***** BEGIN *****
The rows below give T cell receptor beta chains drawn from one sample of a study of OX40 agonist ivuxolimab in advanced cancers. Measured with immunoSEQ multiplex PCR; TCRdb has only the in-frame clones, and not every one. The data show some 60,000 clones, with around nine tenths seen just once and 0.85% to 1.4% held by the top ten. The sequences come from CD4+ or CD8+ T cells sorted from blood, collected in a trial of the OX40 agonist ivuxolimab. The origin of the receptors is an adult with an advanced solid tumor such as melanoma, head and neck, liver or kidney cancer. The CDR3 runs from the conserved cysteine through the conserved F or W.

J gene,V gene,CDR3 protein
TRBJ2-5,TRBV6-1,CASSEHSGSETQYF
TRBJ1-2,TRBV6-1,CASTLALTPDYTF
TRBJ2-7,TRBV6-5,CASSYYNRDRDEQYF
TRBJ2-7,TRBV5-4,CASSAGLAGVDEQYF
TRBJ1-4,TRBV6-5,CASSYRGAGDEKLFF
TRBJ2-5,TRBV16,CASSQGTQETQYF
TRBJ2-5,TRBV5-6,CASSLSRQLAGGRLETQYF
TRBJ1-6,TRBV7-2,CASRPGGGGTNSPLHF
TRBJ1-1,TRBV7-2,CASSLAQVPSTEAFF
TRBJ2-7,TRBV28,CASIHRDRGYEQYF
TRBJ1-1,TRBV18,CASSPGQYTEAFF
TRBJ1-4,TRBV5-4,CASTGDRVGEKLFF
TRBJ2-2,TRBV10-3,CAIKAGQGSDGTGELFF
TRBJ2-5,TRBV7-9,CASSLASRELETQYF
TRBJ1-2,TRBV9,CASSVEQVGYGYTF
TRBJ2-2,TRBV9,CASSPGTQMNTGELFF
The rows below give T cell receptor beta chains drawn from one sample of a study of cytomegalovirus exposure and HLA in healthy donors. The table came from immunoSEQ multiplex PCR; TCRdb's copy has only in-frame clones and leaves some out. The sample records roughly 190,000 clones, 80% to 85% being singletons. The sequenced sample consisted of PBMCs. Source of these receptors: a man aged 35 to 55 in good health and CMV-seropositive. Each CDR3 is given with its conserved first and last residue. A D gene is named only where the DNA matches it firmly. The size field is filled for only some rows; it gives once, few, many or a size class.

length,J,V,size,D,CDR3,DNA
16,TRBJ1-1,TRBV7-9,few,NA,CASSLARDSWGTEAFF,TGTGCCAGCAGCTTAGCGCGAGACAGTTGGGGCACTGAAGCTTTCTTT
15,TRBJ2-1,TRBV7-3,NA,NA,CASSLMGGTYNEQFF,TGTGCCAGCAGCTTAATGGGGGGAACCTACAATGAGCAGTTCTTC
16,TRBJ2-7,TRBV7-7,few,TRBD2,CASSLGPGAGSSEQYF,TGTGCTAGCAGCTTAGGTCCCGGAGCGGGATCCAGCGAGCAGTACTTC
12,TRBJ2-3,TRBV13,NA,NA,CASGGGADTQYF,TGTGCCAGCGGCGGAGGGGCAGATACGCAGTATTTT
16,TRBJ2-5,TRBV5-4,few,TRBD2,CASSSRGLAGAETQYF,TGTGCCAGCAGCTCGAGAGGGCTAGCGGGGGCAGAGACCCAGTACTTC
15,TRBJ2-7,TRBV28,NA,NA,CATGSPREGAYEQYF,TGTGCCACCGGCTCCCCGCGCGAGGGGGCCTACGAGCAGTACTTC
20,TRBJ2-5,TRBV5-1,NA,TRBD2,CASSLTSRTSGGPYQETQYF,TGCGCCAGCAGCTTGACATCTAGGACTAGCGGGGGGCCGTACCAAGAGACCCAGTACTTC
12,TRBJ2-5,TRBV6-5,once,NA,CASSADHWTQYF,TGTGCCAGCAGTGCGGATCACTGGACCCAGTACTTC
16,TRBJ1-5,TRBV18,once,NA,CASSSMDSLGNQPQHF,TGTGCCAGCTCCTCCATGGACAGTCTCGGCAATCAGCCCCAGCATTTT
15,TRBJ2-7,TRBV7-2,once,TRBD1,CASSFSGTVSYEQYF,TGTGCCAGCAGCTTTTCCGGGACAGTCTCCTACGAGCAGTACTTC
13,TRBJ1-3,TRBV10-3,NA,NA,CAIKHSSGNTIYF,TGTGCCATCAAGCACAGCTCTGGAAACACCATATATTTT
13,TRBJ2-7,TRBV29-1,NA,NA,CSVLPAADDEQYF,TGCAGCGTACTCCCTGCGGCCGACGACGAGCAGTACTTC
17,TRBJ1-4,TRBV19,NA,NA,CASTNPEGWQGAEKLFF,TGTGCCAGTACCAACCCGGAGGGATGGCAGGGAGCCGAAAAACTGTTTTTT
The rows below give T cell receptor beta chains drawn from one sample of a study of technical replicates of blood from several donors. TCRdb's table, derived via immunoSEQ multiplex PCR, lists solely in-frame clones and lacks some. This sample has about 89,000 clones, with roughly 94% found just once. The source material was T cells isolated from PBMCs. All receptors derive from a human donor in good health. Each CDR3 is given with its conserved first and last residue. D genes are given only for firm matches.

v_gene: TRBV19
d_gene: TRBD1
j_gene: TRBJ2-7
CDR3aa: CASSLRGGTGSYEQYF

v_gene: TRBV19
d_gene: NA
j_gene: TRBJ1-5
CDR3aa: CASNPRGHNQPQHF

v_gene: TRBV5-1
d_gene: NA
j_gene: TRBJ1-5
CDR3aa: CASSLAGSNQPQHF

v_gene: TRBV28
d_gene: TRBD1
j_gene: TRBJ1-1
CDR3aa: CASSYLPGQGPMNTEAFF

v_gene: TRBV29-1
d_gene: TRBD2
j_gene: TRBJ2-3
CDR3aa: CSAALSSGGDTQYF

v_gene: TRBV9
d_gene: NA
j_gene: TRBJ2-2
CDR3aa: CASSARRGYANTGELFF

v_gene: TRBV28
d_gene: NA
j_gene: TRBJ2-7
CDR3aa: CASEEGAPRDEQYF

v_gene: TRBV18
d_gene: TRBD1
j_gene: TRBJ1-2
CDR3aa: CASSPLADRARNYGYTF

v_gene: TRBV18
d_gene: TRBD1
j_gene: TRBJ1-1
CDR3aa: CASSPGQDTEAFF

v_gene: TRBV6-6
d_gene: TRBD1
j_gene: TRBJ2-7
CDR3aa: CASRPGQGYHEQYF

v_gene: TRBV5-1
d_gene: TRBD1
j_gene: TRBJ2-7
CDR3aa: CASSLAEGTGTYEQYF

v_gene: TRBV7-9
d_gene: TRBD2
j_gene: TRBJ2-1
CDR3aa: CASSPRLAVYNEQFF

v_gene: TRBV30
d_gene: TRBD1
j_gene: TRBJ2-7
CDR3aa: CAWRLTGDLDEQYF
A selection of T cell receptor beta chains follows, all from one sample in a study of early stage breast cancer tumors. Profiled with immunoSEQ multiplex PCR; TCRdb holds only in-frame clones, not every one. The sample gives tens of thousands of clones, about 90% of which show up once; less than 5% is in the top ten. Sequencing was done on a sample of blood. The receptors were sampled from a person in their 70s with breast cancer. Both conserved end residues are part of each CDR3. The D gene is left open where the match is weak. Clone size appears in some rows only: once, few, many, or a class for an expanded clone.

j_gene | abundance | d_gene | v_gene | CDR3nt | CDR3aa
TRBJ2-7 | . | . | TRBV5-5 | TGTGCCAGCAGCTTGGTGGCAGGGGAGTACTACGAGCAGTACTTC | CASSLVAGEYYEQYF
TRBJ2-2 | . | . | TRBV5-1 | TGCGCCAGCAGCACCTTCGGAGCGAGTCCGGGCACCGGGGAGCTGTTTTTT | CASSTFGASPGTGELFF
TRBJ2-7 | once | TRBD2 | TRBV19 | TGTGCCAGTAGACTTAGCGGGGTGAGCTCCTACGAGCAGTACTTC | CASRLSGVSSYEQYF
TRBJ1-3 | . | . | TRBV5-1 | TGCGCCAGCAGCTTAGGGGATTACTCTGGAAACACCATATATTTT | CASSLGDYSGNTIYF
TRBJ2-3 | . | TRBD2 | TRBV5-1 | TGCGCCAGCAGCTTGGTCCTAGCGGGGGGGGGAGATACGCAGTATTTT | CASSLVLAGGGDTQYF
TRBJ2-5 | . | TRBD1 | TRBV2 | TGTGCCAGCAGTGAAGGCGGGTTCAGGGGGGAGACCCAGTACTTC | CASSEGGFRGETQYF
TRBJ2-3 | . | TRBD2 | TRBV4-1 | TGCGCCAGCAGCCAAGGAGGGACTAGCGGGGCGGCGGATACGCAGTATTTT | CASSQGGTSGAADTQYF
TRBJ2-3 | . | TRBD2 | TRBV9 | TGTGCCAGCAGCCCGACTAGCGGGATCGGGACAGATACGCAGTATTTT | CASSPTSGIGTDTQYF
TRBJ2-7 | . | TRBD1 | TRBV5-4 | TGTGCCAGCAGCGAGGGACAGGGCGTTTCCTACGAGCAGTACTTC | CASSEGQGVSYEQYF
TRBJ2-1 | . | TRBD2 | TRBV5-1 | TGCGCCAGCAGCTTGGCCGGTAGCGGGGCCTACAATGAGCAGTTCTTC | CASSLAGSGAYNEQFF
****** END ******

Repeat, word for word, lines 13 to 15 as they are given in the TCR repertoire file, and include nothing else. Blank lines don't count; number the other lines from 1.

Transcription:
TRBJ1-1,TRBV18,CASSPGQYTEAFF
TRBJ1-4,TRBV5-4,CASTGDRVGEKLFF
TRBJ2-2,TRBV10-3,CAIKAGQGSDGTGELFF